Cheekees Staines closes for good



The report BELOW is dated September 16, 2007….. for news about the STICKY FUNGUS closure click on the link ABOVE


So Cheekees, formerly The Exchange and, more recently ‘Diamonds and Denims’ has shut for good…

Were they good memories? Was it a good club? How will ‘The Exchange’ be replaced?

I first got a very vague interest in “The Exchange” as it was then, when I heard that Quentin Tarantino had gone there one night in the 1990’s ( probably about 1994). Tarantino… in my town? In a club in my town? Wow!

But, like many, many townsfolk, I never quite made it actually into the club. Sorry.

Maybe it was the 1960 telephone exchange architecture that was to blame. Or the fact that you have two ways of getting to the front door- i.e. the ‘salubrious way’ across the rear of the rubbish-strewn Argos delivery yard and past the masonic hall or the ‘iffy way’ down a vomit-ridden dark and depressing alleyway near W H Smiths.

In fact I am convinced that a huge percentage of Staines-folk – if asked- would not even know that a nightclub has existed on this site. Let alone would have visited the place.

The Exchange has, in it’s time, been called “The crowning turd of Central Staines” and it has had a dismal reputation. It didn’t help that it was recently widely reported that a vulnerable man drowned in the river on his way home after a Friday evening at the nightclub (allegedly, this man may have been involved in an altercation outside the club.) The club was often rumoured to be a place where the staines chavs, louts and general neer-do-wells got together to drink alco-pops before a night of general aggression.

More recently the night-club entrepreneur Max Angliss (frankly he looked like a bit of a wise-guy to me) had tried to glam up the place by transforming it into a swanky lap-dancing club cum strip-club (hence the Diamonds and Denim moniker.) But he finally admitted defeat this week (September 6 2007) when the club went into liquidation.

Max Angliss has blamed Spelthorne Borough Council for the failure of his club by suggesting that the council should have created a taxi rank for the punters. Spelthorne retaliated by saying that cabs could stop anywhere they liked in Staines (thus hinting that, maybe, they didn’t like stopping near the nightclub.) And who can blame the cabbies? I have heard reliable accounts of minicab drivers being sworn at, verbally and physically attacked and short-changed etc. by clientele from the club. It is also rumoured that cab drivers needed to arm themselves for self-protection if they attended the club after dark.

For a while Hard-Fi’s songs about life in Staines – the drunken Friday nights at The Exchange included- had almost made the place ‘trendy’ in some kind of kooky, quaint nostalgic way. But there again, Hard-Fi have also written about the nearby Feltham Young Offenders’ Institution (‘Feltham Is Singing Out’ was inspired by Zahid Mubarek, an inmate murdered by his racist cellmate) and that has hardly done much for the popularity of the place!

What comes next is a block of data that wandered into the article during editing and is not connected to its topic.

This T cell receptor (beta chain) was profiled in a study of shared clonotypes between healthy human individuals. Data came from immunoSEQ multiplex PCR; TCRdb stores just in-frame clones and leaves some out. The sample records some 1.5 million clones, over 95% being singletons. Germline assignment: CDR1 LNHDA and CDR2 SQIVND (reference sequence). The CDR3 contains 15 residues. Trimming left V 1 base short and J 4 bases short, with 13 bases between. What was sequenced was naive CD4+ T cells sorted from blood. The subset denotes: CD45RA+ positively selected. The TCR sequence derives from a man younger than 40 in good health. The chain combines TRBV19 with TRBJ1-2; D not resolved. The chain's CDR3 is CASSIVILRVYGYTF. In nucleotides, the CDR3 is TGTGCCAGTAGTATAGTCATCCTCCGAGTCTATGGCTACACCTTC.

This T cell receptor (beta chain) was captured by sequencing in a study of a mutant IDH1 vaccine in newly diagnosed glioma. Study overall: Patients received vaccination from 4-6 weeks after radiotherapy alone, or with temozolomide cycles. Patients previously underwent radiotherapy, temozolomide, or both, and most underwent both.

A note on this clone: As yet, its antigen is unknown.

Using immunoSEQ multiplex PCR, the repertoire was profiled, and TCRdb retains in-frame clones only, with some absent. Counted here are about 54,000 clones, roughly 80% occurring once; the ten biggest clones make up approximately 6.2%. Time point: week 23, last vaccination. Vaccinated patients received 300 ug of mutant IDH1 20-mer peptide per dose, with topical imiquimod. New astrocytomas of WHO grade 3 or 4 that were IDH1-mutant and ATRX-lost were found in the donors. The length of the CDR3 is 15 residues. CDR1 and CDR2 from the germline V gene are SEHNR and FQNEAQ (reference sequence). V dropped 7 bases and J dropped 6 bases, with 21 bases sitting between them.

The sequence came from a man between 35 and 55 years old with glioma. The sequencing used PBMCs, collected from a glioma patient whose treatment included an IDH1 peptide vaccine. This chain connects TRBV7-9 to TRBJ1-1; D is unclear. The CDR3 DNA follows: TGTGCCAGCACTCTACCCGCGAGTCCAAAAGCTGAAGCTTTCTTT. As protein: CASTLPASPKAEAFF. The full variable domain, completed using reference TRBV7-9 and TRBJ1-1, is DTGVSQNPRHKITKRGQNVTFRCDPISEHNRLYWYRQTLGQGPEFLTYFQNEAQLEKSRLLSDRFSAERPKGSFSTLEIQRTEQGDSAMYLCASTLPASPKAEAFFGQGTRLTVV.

Did Cheekees have a ‘romantic image’ at any time? Probably not. Even Richard Archer the Hard-Fi frontman said so; “Cheekees”, he once explained, “is Staines’ solitary nightclub, where the clientele goes from age 18 to 50, and on Saturday night you can set your watch by the moment where the DJ segues between Livin’ on a Prayer and Come On Eileen….As bad as it is there, you go out in Staines, you end up in Cheekees.”

Still, it wasn’t bad enough to put the band off of choosing Cheekees for their debut album’s launch party scheduled for July 7 2005- sadly cancelled due to a family bereavement.

So now what are we left with? Memories? Not really, I’m afraid. The Exchange was hardly in the same league as The Old Trout, Windsor (the extinct, but not forgotten local venue where the likes of Blur, Pop Will Eat Itself, Elastica and even Oasis played.) It won’t mean a thing to the oldies- unlike the Town Hall that featured in the feature film Gandhi and was ‘done-up’ by that nice man Kenneth Branagh and his (then) wife Emma Thompson in 1994.

But we still have the Hob (hobgoblin) which, fortunately is looking healthy. We have the rather nice Iguana (The Railway) at Egham []. We also have the very, very upmarket No 1 Club at Ascot [1 High Street, Ascot, Berkshire, SL5 7JF] and some reasonable (but chavvy) nightlife in Kingston and Reading (even Windsor) short train-rides away.

So, farewell then, Cheekees …

I’ll let Quentin know that there is no point being dropped off in Staines next time he is just passing through!


3 thoughts on “Cheekees Staines closes for good”

  1. Lets get our facts correct

    The Exchange night club was not open in 1994, I was a part owner of %39 percent in 1997 and it was called “Oasis” Max was not involved until after a few months from opening as one of the major shareholders went belly up.

    The club was beautiful when it opened but the crowd was rough and ready and destroyed the place over time.The last time I entered the club
    I witnessed a pretty blond lady wearing a white dress get hit over the head with a beer bottle by a bloke and covered in blood screaming till the ambulance arrived

    I never returned

    The building was sold in early 2000’s and we got very little money at the end of the day and Max took his money and everyone else’s and ran off to Spain

    and those are the facts

    1. I had some wicked nights in the Exchange in my mid to late teens (I am now 33) and I see it as a good memories. Danced to some wicked dj’s and enjoyed the buzzing atmosphere. Yes there were some dodgy characters and it did go massively downhill but there was a time when it was actually good. Staines needed late night club, it still does!!
      I also used to love the Litten Tree in its hay day ha!
      So long my teenage years……:(

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